Being a rape survivor
20 January, 2012 § 11 Comments
Hi everyone. I’m Ben Lehman. I’m a rape survivor. I was raped by my maternal grandparents and some of their accomplices multiple times between the ages of 4 and 10, in a systematic and calculated way. Resulting from this, I have PTSD and chronic mono-polar depression.
I want to talk about rape in this space, and the really fucked up way that our culture deals with it, so it behooves me to talk about my own experiences as a rape survivor. There are two reasons that it so behooves me: one good, and one bad.
The good one is that I want to talk about theories and structure of rape as a personal crime, a social institution, and a cultural concept, and thus in the interests of honesty I should be clear about my own experiences so that we can analyze and discuss how my own experiences have led to my ideas about rape, as well as biased my views about rape.
This is important, and I want to come back to this over the course this discussion, which I’m hoping will be ongoing. I’d really love to have an audience willing to go “ok, Ben, but you’re biased because of your experience in such-and-such a way” because, lord knows, I’m not going to see all my own bias.
The bad reason is that, because I am not the ideal rape survivor, I need to use my own experiences to justify my privilege to talk about rape at all. We have a cultural tendency to question, doubt, and undermine rape survivors who don’t fit our ideal (young but sexually mature, female, pretty, virginal, “broken” by the experience, depressed by not acting out violently, white, attacked with force by a stranger). I meet some of these, but not others, and thus I’m pretty consistently belittled and dismissed in discussions about rape. This has happened to me so consistently, and so many times, that I now feel like I have to prophylactically but my “talking about rape credentials” forward before I can even begin to discuss it.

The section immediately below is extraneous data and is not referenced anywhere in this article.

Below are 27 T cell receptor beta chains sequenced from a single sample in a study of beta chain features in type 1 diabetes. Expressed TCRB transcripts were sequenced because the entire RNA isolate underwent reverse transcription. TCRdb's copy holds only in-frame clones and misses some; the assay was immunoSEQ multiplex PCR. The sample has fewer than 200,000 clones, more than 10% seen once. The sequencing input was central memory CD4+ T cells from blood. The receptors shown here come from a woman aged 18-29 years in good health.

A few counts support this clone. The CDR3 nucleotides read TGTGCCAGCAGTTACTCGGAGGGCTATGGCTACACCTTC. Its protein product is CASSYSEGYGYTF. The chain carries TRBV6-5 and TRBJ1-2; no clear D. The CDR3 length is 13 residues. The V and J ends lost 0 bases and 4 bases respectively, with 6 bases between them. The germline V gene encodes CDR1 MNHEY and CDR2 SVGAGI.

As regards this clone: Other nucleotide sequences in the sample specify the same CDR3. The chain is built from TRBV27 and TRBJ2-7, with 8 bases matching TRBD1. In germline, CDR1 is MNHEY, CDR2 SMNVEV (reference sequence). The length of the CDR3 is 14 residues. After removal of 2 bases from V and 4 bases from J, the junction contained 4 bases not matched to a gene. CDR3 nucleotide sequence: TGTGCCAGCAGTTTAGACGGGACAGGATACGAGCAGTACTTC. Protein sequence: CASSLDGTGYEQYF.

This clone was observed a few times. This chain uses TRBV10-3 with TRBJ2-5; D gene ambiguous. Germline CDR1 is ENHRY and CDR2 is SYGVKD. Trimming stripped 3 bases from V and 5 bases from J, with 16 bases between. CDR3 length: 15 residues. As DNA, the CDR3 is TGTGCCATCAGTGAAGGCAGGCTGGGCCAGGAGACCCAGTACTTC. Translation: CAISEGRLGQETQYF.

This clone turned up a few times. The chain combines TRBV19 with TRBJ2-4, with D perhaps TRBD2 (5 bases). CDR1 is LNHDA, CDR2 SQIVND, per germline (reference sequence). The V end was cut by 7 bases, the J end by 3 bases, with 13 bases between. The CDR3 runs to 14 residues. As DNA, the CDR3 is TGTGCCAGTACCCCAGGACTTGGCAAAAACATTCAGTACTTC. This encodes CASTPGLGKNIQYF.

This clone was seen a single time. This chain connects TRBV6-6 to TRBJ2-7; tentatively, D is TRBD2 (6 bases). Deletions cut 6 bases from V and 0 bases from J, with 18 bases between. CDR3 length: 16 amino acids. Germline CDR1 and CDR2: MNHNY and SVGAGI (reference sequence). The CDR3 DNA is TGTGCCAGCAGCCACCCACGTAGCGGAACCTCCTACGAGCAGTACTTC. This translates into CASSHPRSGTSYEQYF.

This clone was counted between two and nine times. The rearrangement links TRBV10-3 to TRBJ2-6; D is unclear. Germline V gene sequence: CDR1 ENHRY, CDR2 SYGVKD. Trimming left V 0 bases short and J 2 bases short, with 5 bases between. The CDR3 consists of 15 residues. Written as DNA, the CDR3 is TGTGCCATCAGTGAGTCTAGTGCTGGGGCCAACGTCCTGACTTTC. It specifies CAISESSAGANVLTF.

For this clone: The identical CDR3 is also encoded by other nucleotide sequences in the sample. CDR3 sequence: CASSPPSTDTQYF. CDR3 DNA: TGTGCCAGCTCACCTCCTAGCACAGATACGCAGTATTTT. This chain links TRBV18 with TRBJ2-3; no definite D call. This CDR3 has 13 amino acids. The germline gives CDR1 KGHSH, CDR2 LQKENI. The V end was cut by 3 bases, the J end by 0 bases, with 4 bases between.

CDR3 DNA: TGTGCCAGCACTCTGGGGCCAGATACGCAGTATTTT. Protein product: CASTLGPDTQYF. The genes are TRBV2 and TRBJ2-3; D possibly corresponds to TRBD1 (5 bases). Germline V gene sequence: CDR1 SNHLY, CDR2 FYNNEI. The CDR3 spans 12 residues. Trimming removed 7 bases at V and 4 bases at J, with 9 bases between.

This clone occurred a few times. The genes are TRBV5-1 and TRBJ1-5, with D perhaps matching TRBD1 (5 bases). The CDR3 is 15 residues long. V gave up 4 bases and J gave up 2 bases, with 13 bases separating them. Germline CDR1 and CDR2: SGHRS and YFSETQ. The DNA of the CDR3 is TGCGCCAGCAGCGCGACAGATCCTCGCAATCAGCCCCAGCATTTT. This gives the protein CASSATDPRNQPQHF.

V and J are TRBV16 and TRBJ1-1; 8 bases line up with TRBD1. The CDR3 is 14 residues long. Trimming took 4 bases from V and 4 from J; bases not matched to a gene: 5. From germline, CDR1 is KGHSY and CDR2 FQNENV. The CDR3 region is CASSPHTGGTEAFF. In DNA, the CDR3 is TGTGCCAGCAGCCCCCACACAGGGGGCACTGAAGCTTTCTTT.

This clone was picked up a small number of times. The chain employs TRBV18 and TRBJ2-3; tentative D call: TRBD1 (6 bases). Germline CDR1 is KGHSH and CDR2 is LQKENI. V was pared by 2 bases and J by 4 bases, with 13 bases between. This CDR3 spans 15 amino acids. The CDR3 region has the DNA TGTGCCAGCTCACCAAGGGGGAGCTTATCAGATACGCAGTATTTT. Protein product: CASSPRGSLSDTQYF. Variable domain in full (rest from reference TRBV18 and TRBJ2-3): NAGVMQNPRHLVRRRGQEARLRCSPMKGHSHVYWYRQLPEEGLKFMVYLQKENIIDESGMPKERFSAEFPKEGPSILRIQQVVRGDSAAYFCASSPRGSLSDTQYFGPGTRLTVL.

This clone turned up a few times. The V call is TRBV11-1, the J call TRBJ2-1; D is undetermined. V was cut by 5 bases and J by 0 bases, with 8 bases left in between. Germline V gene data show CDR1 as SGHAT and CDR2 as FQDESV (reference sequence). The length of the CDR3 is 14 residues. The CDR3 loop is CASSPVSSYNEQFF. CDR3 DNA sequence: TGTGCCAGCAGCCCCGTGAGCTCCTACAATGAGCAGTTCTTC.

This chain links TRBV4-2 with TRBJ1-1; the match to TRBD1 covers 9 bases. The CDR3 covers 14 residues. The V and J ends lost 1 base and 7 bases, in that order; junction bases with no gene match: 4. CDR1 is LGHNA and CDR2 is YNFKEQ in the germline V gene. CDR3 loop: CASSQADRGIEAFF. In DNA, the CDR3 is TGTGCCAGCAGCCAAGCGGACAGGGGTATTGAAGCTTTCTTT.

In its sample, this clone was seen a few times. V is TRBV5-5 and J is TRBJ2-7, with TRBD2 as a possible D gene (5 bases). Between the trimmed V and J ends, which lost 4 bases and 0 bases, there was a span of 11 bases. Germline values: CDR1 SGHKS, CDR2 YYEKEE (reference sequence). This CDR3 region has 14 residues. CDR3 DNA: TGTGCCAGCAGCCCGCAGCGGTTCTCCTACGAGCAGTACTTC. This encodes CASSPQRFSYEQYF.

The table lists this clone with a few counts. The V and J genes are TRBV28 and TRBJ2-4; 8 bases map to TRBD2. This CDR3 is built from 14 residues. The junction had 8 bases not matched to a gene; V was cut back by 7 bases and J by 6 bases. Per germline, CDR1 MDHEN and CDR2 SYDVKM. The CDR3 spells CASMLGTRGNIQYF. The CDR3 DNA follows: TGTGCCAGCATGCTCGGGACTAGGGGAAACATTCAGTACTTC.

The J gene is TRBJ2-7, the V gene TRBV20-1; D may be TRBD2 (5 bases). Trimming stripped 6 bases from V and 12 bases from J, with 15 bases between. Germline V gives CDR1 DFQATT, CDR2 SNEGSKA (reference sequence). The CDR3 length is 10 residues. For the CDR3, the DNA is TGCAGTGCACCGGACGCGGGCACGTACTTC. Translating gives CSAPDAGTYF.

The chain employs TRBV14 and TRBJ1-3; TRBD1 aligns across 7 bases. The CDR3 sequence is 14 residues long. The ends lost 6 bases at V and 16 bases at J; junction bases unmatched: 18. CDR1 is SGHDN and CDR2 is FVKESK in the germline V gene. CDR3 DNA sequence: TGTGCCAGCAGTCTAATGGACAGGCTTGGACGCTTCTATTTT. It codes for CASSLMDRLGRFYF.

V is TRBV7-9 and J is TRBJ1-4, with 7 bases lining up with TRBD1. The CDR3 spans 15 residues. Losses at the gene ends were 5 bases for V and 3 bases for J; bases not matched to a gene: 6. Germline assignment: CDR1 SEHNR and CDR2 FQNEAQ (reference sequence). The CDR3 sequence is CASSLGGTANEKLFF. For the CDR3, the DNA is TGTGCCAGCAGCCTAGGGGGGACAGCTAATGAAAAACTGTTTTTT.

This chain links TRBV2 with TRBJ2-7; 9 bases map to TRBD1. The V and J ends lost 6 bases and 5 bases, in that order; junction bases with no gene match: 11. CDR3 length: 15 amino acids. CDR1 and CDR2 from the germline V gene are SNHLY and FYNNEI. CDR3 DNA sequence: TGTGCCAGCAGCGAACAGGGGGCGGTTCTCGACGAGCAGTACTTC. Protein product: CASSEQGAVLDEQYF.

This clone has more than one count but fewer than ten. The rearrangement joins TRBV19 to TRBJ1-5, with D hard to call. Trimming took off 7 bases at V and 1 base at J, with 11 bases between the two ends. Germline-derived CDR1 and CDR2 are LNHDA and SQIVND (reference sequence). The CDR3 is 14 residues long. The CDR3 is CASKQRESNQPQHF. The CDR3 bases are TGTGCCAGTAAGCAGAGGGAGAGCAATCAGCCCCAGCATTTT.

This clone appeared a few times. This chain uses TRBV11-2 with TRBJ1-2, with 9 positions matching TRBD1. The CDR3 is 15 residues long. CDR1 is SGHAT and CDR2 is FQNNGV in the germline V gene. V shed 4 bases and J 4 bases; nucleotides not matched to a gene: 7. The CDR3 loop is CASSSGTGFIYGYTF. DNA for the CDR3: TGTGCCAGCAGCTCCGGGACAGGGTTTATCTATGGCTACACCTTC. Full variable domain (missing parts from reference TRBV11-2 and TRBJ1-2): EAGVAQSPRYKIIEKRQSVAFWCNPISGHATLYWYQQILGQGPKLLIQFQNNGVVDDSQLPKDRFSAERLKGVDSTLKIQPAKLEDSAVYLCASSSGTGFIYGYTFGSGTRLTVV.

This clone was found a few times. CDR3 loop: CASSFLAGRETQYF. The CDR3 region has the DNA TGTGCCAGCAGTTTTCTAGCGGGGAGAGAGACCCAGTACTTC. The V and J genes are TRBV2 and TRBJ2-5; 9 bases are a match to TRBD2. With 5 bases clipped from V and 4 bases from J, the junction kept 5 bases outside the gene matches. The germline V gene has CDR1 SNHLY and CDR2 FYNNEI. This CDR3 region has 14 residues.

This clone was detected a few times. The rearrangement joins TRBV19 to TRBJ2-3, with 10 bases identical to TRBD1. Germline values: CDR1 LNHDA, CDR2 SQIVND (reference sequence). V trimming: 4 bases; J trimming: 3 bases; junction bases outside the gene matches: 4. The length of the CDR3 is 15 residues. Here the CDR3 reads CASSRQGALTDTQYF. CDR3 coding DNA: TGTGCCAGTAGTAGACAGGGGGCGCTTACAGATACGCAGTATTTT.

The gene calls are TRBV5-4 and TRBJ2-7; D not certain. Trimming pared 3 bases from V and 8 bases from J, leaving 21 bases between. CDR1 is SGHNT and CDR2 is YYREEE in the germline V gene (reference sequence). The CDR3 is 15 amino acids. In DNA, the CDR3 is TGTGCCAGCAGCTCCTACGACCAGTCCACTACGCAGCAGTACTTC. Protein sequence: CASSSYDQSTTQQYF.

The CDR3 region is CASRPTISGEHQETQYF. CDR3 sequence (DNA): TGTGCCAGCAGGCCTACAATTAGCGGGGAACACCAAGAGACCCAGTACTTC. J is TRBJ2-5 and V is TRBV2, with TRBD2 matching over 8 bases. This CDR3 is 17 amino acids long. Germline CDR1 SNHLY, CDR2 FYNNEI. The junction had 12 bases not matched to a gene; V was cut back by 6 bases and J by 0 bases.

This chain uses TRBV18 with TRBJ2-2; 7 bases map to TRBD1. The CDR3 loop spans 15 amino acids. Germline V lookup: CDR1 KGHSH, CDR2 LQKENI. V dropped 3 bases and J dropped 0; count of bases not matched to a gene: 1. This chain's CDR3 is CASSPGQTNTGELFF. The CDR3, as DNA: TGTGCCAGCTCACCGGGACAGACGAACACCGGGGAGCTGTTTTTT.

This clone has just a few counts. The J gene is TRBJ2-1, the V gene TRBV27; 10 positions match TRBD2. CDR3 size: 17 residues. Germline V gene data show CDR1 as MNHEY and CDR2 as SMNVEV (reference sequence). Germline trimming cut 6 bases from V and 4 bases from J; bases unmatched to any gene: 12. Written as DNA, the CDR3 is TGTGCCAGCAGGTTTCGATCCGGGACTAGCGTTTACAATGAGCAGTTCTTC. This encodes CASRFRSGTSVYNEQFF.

To be clear, this is bullshit. Rape is a human problem, and a widespread one. Everyone, from every society and in every class of our society, has skin in the game about rape. Even if you are not a victim or a perpetrator, chances are very high that you know someone who is one or both. Even if, by some miracle of statistics, you don’t know anyone immediately affected by rape, you are no less deserving to talk about it, because you have likely been threatened with rape. The threat of rape is used widely throughout our society as a means of enforcing gender, racial, and social norms, and I find it hard to imagine someone living today who has not experienced threats of rape to “keep them in line” somehow.
I want to use this space, in the future, to talk about this. But first I want to make sure it’s okay to talk about. First let me show you my credentials, and yours. This is a place where everyone gets the right to talk about rape, the right to be right or wrong about it.